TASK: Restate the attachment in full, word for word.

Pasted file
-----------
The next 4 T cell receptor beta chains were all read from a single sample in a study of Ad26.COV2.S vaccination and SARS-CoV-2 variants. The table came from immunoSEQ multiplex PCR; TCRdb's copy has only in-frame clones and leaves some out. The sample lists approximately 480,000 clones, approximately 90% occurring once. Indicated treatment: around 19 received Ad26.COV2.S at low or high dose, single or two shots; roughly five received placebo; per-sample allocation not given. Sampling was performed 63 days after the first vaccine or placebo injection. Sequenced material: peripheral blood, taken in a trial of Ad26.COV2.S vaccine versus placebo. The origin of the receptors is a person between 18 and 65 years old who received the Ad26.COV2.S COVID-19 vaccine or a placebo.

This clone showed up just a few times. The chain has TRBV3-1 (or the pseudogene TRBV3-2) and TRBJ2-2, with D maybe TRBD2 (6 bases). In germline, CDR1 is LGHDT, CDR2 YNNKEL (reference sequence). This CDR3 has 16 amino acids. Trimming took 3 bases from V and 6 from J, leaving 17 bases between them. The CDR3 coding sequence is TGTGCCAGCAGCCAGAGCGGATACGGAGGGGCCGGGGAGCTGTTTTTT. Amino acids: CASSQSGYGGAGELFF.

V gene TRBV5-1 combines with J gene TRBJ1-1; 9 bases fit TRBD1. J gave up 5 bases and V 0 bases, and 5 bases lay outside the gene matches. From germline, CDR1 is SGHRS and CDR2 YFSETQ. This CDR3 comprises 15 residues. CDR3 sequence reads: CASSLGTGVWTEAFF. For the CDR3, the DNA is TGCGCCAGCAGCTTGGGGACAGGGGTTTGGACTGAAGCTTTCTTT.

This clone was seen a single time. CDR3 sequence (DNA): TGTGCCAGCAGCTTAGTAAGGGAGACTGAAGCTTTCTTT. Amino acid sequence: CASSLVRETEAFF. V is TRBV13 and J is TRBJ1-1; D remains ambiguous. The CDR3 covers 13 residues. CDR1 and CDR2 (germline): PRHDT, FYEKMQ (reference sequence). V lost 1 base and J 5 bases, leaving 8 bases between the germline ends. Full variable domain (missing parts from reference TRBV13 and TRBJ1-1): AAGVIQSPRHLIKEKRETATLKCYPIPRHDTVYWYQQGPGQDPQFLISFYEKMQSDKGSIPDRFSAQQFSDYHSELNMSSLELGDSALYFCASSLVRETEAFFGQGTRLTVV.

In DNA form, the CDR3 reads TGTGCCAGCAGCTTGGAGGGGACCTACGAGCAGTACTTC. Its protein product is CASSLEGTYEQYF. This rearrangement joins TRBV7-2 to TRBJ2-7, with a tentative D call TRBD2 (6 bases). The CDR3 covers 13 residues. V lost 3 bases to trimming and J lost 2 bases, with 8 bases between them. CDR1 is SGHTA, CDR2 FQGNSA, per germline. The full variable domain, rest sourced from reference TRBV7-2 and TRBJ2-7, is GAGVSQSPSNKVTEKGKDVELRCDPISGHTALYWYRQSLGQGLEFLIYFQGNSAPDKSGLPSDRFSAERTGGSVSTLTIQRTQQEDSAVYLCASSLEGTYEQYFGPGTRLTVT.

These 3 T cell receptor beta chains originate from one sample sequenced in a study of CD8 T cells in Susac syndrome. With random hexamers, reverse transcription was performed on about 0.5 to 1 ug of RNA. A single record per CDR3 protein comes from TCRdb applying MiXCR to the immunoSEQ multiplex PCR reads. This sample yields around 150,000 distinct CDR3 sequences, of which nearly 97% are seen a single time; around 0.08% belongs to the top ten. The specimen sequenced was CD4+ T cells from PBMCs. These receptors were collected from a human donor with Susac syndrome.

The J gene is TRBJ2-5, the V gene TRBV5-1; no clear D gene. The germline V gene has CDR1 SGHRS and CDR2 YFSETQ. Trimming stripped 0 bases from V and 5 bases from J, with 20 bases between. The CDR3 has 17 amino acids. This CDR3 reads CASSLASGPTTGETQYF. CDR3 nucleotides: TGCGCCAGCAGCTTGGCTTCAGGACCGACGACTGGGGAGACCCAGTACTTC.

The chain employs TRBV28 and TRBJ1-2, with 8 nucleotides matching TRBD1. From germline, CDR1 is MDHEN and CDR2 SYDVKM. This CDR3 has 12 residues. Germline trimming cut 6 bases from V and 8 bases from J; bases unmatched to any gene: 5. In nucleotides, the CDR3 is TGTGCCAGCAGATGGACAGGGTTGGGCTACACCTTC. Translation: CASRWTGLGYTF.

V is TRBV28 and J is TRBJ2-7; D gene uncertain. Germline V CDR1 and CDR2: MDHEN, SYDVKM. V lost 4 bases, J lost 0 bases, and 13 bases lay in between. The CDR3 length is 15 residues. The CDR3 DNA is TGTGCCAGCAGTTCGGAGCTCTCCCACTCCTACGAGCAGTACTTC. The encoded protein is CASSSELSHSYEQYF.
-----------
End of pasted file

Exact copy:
The next 4 T cell receptor beta chains were all read from a single sample in a study of Ad26.COV2.S vaccination and SARS-CoV-2 variants. The table came from immunoSEQ multiplex PCR; TCRdb's copy has only in-frame clones and leaves some out. The sample lists approximately 480,000 clones, approximately 90% occurring once. Indicated treatment: around 19 received Ad26.COV2.S at low or high dose, single or two shots; roughly five received placebo; per-sample allocation not given. Sampling was performed 63 days after the first vaccine or placebo injection. Sequenced material: peripheral blood, taken in a trial of Ad26.COV2.S vaccine versus placebo. The origin of the receptors is a person between 18 and 65 years old who received the Ad26.COV2.S COVID-19 vaccine or a placebo.

This clone showed up just a few times. The chain has TRBV3-1 (or the pseudogene TRBV3-2) and TRBJ2-2, with D maybe TRBD2 (6 bases). In germline, CDR1 is LGHDT, CDR2 YNNKEL (reference sequence). This CDR3 has 16 amino acids. Trimming took 3 bases from V and 6 from J, leaving 17 bases between them. The CDR3 coding sequence is TGTGCCAGCAGCCAGAGCGGATACGGAGGGGCCGGGGAGCTGTTTTTT. Amino acids: CASSQSGYGGAGELFF.

V gene TRBV5-1 combines with J gene TRBJ1-1; 9 bases fit TRBD1. J gave up 5 bases and V 0 bases, and 5 bases lay outside the gene matches. From germline, CDR1 is SGHRS and CDR2 YFSETQ. This CDR3 comprises 15 residues. CDR3 sequence reads: CASSLGTGVWTEAFF. For the CDR3, the DNA is TGCGCCAGCAGCTTGGGGACAGGGGTTTGGACTGAAGCTTTCTTT.

This clone was seen a single time. CDR3 sequence (DNA): TGTGCCAGCAGCTTAGTAAGGGAGACTGAAGCTTTCTTT. Amino acid sequence: CASSLVRETEAFF. V is TRBV13 and J is TRBJ1-1; D remains ambiguous. The CDR3 covers 13 residues. CDR1 and CDR2 (germline): PRHDT, FYEKMQ (reference sequence). V lost 1 base and J 5 bases, leaving 8 bases between the germline ends. Full variable domain (missing parts from reference TRBV13 and TRBJ1-1): AAGVIQSPRHLIKEKRETATLKCYPIPRHDTVYWYQQGPGQDPQFLISFYEKMQSDKGSIPDRFSAQQFSDYHSELNMSSLELGDSALYFCASSLVRETEAFFGQGTRLTVV.

In DNA form, the CDR3 reads TGTGCCAGCAGCTTGGAGGGGACCTACGAGCAGTACTTC. Its protein product is CASSLEGTYEQYF. This rearrangement joins TRBV7-2 to TRBJ2-7, with a tentative D call TRBD2 (6 bases). The CDR3 covers 13 residues. V lost 3 bases to trimming and J lost 2 bases, with 8 bases between them. CDR1 is SGHTA, CDR2 FQGNSA, per germline. The full variable domain, rest sourced from reference TRBV7-2 and TRBJ2-7, is GAGVSQSPSNKVTEKGKDVELRCDPISGHTALYWYRQSLGQGLEFLIYFQGNSAPDKSGLPSDRFSAERTGGSVSTLTIQRTQQEDSAVYLCASSLEGTYEQYFGPGTRLTVT.

These 3 T cell receptor beta chains originate from one sample sequenced in a study of CD8 T cells in Susac syndrome. With random hexamers, reverse transcription was performed on about 0.5 to 1 ug of RNA. A single record per CDR3 protein comes from TCRdb applying MiXCR to the immunoSEQ multiplex PCR reads. This sample yields around 150,000 distinct CDR3 sequences, of which nearly 97% are seen a single time; around 0.08% belongs to the top ten. The specimen sequenced was CD4+ T cells from PBMCs. These receptors were collected from a human donor with Susac syndrome.

The J gene is TRBJ2-5, the V gene TRBV5-1; no clear D gene. The germline V gene has CDR1 SGHRS and CDR2 YFSETQ. Trimming stripped 0 bases from V and 5 bases from J, with 20 bases between. The CDR3 has 17 amino acids. This CDR3 reads CASSLASGPTTGETQYF. CDR3 nucleotides: TGCGCCAGCAGCTTGGCTTCAGGACCGACGACTGGGGAGACCCAGTACTTC.

The chain employs TRBV28 and TRBJ1-2, with 8 nucleotides matching TRBD1. From germline, CDR1 is MDHEN and CDR2 SYDVKM. This CDR3 has 12 residues. Germline trimming cut 6 bases from V and 8 bases from J; bases unmatched to any gene: 5. In nucleotides, the CDR3 is TGTGCCAGCAGATGGACAGGGTTGGGCTACACCTTC. Translation: CASRWTGLGYTF.

V is TRBV28 and J is TRBJ2-7; D gene uncertain. Germline V CDR1 and CDR2: MDHEN, SYDVKM. V lost 4 bases, J lost 0 bases, and 13 bases lay in between. The CDR3 length is 15 residues. The CDR3 DNA is TGTGCCAGCAGTTCGGAGCTCTCCCACTCCTACGAGCAGTACTTC. The encoded protein is CASSSELSHSYEQYF.